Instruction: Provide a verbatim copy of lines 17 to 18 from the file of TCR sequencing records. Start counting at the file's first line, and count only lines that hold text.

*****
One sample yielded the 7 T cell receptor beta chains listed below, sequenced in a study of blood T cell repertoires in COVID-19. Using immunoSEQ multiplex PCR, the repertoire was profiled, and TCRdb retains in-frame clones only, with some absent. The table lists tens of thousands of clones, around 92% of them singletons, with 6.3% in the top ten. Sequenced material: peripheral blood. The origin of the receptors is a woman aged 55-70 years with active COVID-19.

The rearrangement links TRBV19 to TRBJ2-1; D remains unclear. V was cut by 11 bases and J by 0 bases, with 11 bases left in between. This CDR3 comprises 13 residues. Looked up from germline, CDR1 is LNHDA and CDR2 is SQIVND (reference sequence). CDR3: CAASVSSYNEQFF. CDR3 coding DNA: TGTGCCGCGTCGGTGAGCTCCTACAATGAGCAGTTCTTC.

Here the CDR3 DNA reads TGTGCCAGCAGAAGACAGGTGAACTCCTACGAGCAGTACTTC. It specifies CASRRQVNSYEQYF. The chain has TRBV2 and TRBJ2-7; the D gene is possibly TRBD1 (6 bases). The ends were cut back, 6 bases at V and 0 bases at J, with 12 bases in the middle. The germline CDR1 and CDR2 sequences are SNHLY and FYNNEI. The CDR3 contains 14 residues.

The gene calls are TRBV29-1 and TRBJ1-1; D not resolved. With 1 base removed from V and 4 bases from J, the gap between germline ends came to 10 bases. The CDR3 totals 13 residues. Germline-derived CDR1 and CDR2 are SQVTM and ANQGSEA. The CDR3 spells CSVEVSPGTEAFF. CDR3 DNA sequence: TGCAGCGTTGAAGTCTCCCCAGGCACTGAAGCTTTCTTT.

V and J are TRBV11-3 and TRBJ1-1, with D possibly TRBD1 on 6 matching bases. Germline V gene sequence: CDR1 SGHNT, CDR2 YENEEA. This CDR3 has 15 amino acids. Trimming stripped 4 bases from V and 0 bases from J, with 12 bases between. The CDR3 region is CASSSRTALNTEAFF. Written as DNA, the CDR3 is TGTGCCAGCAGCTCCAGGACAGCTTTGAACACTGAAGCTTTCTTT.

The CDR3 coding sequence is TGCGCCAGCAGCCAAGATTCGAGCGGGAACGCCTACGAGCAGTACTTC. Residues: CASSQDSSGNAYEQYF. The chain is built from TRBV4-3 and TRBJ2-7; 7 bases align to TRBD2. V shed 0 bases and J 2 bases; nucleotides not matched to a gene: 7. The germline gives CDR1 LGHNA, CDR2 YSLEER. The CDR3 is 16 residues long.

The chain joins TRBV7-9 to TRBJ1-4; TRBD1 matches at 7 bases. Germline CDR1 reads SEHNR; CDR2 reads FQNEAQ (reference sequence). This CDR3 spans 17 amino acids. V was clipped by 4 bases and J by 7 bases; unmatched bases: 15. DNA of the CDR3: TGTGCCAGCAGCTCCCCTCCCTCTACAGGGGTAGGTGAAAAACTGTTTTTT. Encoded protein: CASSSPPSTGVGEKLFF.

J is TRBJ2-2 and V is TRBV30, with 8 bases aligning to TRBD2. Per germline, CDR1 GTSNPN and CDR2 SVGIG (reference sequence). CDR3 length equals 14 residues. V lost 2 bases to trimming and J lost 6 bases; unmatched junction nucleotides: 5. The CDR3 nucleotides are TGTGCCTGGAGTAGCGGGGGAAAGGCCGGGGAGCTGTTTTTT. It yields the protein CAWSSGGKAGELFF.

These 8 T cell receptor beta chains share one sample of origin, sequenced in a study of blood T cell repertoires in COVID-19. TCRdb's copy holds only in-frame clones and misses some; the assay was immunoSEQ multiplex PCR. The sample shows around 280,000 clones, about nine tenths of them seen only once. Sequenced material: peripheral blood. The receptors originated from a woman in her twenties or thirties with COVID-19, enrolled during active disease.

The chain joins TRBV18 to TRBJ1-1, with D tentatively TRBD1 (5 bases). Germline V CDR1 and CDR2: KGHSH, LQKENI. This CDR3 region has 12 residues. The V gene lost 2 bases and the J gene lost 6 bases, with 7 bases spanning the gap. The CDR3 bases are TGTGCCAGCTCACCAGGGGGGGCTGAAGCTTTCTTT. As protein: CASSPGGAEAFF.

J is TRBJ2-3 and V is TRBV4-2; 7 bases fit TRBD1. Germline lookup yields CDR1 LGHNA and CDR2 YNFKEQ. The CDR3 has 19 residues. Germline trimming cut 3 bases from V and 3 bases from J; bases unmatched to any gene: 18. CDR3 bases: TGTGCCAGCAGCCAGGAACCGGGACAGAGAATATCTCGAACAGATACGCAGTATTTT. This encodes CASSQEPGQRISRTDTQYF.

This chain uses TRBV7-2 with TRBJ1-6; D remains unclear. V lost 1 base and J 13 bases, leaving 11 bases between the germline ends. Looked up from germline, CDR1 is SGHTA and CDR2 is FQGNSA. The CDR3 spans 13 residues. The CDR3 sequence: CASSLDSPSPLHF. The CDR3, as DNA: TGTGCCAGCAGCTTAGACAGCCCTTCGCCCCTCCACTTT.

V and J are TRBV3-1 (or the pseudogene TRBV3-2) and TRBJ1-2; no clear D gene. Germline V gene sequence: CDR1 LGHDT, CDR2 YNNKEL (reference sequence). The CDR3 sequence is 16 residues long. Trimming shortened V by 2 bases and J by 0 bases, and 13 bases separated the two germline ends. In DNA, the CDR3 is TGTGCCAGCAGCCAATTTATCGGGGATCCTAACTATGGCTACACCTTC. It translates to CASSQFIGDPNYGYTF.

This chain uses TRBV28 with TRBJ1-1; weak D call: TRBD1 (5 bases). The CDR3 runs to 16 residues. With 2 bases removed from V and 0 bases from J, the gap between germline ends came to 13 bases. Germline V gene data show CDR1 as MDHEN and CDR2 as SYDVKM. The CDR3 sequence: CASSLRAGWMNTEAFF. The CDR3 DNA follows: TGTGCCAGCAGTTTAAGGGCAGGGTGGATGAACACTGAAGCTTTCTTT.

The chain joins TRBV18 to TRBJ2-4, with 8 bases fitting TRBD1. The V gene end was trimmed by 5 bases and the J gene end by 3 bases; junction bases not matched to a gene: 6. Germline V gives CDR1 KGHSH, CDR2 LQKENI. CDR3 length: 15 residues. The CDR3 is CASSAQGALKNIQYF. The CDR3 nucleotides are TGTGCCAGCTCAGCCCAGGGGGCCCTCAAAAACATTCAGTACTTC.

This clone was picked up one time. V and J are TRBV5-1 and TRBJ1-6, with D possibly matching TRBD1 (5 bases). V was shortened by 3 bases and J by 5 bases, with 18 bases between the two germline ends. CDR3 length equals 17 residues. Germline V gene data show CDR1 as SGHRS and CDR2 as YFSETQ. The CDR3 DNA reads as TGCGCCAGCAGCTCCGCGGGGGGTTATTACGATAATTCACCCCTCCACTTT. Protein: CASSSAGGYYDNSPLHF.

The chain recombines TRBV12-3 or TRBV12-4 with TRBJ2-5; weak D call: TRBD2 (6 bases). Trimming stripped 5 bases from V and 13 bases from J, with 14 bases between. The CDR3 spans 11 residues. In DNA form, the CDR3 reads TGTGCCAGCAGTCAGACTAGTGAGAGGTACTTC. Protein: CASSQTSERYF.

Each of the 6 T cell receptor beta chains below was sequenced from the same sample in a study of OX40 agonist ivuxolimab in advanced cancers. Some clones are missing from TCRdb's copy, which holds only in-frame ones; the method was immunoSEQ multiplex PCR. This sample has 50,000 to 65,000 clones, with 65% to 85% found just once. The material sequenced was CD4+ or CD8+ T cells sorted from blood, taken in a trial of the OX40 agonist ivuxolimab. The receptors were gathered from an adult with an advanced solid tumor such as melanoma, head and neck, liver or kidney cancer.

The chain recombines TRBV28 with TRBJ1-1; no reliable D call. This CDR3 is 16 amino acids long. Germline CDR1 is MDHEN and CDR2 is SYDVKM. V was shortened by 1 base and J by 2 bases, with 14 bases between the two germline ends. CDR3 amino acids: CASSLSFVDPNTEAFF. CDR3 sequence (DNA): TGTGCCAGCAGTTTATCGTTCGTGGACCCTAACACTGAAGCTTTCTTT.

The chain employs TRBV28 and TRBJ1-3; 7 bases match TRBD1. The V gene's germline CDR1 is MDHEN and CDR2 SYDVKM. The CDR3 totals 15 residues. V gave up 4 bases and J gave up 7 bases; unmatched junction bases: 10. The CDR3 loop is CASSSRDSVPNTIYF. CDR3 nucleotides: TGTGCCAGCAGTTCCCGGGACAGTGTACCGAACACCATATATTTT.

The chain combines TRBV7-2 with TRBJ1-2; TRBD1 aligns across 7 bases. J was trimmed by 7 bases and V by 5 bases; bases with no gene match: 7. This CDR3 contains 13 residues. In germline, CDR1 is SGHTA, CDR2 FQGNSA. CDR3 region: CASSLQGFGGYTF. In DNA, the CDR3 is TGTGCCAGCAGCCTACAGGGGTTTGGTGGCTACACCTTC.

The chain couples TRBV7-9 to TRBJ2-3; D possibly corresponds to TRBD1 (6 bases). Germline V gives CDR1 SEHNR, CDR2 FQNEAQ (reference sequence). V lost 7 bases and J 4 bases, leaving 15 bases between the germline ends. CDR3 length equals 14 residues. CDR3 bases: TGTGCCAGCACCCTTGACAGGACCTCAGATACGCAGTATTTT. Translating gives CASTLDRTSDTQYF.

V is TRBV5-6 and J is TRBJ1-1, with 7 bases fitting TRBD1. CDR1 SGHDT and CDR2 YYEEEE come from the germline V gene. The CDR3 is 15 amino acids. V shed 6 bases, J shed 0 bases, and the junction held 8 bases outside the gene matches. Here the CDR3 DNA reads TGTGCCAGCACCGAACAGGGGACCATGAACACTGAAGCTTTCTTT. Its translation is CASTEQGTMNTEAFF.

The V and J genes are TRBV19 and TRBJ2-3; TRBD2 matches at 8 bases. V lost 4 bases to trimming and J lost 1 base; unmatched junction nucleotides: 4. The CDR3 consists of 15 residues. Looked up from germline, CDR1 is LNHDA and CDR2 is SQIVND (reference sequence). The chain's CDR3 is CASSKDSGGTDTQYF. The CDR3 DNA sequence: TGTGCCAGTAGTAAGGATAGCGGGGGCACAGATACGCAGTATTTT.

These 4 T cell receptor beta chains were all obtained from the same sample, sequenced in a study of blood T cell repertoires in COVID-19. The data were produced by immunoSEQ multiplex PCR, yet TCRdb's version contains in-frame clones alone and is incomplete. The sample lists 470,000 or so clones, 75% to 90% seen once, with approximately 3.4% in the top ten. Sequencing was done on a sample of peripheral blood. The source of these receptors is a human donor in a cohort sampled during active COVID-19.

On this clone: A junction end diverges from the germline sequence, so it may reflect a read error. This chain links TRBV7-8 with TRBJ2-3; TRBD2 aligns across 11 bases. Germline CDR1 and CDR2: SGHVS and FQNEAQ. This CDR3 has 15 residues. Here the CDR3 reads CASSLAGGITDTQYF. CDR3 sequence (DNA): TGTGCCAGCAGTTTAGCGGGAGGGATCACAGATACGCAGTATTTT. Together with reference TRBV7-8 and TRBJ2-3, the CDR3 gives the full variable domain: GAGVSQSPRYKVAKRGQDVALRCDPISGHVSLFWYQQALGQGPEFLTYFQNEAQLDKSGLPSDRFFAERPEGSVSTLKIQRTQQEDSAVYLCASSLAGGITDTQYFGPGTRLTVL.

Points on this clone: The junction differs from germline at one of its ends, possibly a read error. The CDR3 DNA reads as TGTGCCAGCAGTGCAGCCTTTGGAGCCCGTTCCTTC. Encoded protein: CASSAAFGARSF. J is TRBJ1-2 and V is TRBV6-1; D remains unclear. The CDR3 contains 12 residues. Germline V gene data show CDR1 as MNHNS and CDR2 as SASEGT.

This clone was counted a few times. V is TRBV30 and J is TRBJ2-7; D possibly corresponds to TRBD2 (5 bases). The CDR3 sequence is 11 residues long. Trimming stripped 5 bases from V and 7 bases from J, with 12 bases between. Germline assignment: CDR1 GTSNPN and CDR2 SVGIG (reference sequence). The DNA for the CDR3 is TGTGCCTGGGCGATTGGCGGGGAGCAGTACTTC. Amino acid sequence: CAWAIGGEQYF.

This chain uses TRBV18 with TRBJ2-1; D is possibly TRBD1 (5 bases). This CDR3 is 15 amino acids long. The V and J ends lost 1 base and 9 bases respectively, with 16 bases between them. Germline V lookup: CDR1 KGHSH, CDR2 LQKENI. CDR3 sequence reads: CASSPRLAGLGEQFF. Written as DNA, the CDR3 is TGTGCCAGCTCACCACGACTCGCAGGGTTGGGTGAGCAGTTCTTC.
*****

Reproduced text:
The chain recombines TRBV12-3 or TRBV12-4 with TRBJ2-5; weak D call: TRBD2 (6 bases). Trimming stripped 5 bases from V and 13 bases from J, with 14 bases between. The CDR3 spans 11 residues. In DNA form, the CDR3 reads TGTGCCAGCAGTCAGACTAGTGAGAGGTACTTC. Protein: CASSQTSERYF.

Each of the 6 T cell receptor beta chains below was sequenced from the same sample in a study of OX40 agonist ivuxolimab in advanced cancers. Some clones are missing from TCRdb's copy, which holds only in-frame ones; the method was immunoSEQ multiplex PCR. This sample has 50,000 to 65,000 clones, with 65% to 85% found just once. The material sequenced was CD4+ or CD8+ T cells sorted from blood, taken in a trial of the OX40 agonist ivuxolimab. The receptors were gathered from an adult with an advanced solid tumor such as melanoma, head and neck, liver or kidney cancer.